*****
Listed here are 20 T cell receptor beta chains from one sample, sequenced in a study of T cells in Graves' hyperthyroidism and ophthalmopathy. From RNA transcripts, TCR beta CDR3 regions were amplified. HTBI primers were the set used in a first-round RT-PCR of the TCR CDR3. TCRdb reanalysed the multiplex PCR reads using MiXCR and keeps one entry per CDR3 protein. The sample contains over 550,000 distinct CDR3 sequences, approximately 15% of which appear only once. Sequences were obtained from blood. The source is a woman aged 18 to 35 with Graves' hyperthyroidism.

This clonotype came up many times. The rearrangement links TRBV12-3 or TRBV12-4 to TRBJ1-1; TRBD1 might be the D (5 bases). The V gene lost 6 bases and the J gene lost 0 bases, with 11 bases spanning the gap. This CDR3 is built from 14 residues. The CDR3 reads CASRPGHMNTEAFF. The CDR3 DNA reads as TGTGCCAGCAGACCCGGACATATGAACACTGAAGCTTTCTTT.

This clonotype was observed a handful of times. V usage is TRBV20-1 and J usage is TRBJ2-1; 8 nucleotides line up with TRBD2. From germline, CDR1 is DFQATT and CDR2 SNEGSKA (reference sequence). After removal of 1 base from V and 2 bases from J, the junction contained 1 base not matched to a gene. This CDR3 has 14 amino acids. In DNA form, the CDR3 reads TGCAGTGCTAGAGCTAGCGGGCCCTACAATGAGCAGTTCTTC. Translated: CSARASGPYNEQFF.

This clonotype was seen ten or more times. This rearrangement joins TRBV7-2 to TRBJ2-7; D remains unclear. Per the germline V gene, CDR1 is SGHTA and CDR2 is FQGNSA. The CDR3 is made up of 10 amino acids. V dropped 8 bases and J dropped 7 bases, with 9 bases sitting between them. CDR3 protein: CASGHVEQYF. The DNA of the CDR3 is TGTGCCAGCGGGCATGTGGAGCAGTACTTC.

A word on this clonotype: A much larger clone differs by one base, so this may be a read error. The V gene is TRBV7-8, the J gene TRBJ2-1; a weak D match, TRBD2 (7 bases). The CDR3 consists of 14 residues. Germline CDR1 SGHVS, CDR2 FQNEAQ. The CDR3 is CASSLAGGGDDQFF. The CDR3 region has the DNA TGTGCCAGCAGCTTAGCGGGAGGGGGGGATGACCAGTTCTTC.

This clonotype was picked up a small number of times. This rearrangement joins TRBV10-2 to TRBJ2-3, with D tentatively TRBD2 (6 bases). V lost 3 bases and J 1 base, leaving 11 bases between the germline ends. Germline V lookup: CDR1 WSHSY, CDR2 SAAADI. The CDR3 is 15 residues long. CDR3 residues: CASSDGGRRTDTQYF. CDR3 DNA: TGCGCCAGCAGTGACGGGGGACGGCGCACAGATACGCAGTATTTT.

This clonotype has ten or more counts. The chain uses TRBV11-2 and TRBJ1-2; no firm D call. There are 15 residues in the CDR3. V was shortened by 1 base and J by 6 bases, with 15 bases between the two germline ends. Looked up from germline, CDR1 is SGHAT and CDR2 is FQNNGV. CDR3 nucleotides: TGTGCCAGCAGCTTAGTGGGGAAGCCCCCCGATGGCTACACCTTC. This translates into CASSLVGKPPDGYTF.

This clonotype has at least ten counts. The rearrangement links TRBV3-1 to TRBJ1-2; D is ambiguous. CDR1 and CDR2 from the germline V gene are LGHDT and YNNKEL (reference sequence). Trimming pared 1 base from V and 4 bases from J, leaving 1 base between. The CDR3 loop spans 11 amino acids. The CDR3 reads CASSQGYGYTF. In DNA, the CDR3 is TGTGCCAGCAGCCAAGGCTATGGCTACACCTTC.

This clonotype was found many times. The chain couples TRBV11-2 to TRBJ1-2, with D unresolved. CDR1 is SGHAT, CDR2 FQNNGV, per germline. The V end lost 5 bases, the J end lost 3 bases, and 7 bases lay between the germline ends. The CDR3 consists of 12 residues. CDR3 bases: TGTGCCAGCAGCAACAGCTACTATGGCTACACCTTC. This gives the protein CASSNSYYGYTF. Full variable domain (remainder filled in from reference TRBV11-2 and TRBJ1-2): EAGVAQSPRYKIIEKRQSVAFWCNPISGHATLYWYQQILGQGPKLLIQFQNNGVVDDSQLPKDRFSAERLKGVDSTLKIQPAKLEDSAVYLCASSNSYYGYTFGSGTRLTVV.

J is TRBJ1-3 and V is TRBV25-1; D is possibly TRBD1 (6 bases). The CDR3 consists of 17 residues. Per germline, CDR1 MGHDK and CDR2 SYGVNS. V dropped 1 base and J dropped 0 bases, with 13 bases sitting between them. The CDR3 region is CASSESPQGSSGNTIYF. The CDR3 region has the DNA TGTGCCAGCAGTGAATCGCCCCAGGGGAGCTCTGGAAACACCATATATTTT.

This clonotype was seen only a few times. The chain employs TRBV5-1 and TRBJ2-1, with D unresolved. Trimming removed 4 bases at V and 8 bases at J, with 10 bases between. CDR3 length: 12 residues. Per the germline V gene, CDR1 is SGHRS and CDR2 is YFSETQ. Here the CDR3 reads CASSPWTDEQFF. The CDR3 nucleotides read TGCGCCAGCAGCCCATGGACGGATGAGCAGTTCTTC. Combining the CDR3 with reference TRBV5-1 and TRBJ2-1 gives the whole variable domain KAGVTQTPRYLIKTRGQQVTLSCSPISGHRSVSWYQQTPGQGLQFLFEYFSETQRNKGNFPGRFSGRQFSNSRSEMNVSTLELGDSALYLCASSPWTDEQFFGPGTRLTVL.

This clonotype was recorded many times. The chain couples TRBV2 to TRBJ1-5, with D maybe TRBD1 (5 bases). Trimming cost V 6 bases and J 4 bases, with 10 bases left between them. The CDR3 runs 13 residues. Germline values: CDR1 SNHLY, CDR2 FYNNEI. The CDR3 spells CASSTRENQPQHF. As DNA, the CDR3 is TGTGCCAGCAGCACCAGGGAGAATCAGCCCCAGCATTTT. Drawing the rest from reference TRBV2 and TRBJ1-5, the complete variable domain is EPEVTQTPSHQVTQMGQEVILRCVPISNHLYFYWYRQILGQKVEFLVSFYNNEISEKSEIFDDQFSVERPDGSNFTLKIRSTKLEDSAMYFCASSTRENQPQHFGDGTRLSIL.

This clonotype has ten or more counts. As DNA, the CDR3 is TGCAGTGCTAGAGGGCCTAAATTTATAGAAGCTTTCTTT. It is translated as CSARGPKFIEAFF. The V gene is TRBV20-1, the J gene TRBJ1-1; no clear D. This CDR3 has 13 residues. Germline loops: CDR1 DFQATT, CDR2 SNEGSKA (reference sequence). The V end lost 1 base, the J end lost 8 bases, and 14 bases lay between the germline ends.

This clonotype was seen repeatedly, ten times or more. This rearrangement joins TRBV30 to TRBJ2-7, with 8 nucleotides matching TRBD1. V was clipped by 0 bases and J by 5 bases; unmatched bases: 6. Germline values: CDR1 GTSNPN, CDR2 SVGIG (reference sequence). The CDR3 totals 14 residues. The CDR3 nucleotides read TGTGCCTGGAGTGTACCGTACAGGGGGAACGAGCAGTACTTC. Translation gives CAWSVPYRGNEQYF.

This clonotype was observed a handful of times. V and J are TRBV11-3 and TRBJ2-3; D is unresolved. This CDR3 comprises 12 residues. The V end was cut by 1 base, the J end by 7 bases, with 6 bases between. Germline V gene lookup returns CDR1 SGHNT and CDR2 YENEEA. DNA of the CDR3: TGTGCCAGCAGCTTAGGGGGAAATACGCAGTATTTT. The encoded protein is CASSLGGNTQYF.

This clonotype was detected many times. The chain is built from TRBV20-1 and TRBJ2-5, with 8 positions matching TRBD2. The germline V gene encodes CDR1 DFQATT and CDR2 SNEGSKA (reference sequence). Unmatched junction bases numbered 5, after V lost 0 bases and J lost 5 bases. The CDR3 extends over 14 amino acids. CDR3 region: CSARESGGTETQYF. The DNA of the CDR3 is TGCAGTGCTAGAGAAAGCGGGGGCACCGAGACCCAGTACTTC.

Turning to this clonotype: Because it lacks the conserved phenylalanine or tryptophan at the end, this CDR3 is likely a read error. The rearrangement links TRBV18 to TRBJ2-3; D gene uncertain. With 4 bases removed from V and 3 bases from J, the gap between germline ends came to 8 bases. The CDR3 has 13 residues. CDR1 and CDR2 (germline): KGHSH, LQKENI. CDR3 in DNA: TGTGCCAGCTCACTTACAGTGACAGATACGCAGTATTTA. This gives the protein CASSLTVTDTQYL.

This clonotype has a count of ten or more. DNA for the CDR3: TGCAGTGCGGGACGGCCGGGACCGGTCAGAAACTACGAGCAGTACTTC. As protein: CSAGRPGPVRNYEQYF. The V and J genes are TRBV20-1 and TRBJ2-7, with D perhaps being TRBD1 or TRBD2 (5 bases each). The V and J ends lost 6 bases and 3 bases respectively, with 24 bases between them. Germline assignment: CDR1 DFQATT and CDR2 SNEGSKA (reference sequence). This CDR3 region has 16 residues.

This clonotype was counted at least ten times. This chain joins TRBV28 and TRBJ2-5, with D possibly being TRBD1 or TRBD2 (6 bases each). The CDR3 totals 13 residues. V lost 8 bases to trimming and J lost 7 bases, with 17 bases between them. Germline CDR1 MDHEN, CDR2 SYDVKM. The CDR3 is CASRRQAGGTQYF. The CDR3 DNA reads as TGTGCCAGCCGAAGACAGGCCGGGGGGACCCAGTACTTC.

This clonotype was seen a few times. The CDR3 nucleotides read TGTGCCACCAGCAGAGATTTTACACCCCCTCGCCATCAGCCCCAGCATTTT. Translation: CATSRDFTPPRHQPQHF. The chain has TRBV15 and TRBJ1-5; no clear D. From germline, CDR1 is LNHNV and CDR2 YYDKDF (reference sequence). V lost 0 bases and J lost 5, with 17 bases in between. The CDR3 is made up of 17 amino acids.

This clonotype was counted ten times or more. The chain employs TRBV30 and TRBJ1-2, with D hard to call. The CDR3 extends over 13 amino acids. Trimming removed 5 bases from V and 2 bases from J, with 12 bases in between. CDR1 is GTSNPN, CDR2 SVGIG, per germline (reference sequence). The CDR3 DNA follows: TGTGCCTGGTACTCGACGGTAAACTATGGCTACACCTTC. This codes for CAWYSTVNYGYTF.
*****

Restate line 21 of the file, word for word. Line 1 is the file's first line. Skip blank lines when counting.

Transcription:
This clonotype was counted ten times or more. The chain employs TRBV30 and TRBJ1-2, with D hard to call. The CDR3 extends over 13 amino acids. Trimming removed 5 bases from V and 2 bases from J, with 12 bases in between. CDR1 is GTSNPN, CDR2 SVGIG, per germline (reference sequence). The CDR3 DNA follows: TGTGCCTGGTACTCGACGGTAAACTATGGCTACACCTTC. This codes for CAWYSTVNYGYTF.